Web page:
News Corp mandate COVID-19 vaccine for print workers in industry first

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Media giant News Corp has told staff at its printing plant in Sydney they will need to have had at least one dose of a coronavirus vaccine by next Sunday evening or be shut out of their workplace.

While the vast majority of employees at the Chullora plant in Western Sydney are vaccinated, those who are unvaccinated by September 19, even for medical reasons, will have to speak to their manager and may have to take leave.

News Corp will mandate COVID-19 vaccinations for workers at its Chullora printing press.Credit:Wolter Peeters

It is the first move by a major media company to require vaccinations for staff as several major players in the industry begin to mull whether to require jabs for other employees, including journalists, as the number of cases in NSW and Victoria grows.

Chullora is in one of the council areas the NSW government is most concerned about because of coronavirus cases and transmission, which prompted News Corp to introduce the rule as a way of keeping its staff safe and the plant functioning.

It prints newspapers including The Australian and The Daily Telegraph as well as The Sydney Morning Herald and The Australian Financial Review as part of a contract between Nine, the owner of this masthead, and News Corp.

From September 20, workers from the local government areas of concern, which include Chullora and nearby council areas, will not be allowed to leave their council area for work unless they have had at least one dose of a vaccine or a medical exemption.

The Australian Manufacturing Workers Union, which covers printing workers, does not support mandatory vaccination and argues it will increase vaccine hesitancy.

“Calls for mandatory vaccination should only come with public health orders and print workers are not subject to public health orders,” said Lorraine Cassin, the union’s print and packaging secretary.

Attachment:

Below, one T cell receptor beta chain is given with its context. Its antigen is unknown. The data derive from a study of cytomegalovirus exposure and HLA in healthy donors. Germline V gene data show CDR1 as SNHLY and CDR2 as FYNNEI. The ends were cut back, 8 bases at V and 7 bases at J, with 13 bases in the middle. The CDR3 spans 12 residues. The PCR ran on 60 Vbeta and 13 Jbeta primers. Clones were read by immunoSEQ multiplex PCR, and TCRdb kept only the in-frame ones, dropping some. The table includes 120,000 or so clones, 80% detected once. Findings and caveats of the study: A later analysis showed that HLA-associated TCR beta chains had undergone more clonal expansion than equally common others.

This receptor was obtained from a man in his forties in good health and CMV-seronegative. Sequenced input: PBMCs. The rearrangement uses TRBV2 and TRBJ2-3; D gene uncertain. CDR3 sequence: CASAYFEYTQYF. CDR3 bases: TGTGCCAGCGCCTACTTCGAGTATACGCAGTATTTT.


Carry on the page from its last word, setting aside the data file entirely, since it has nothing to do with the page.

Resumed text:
She argued cooperating with unions on steps such as safety plans and paid vaccine leave were the best way to get workers vaccinated. News Corp has already made a deal for a contractor to offer vaccine appointments to its staff.

The Fair Work Ombudsman, the federal workplace regulator, has advised businesses in areas of high coronavirus transmission where staff cannot work from home that they are more likely than others to be legally able to mandate jabs, but that advice depends on each firm’s circumstances and is untested in court.

News Corp’s managing director for NSW, Nicholas Gray, confirmed it would require vaccinations for its print staff at the Chullora facility, who he described as essential workers distributing news and information to the public, after a period of consultation. “Their health and safety is a priority,” Mr Gray said.

News Corp’s Australasia chairman Michael Miller told a podcast that mandating vaccines was a live discussion within the company.Credit:Jessica Hromas

Mr Gray’s superior, executive chairman Michael Miller, told a podcast from industry consultants Crawford Media this week that mandates were a live issue at the company.

“I’d prefer not to send someone on a round, [on] which they could be exposed to [the coronavirus] but they chose not to vaccinate,” Mr Miller said. “Do you mandate that or do you move them to another round?”

A Nine spokeswoman said the company’s response to the coronavirus, including testing at worksites, was constantly evolving and it encouraged vaccination.

“We have recently asked our people how they would feel about mandating vaccination to help inform any decision we take,” the spokeswoman said.

Paul Murphy, chief executive of the Media, Entertainment and Arts Alliance, said the union fully supported vaccination though he said there could be no general rule on mandates because of differences between workplaces.

“Employers must not rush this process,” Mr Murphy said. “They must engage with employees and contractors and explain their situation respectfully as consultation is critical to ensure everyone is informed and moving in the right direction.”

An ABC spokesman said the broadcaster was monitoring the situation and following health advice on vaccination. Seven was also approached for comment.

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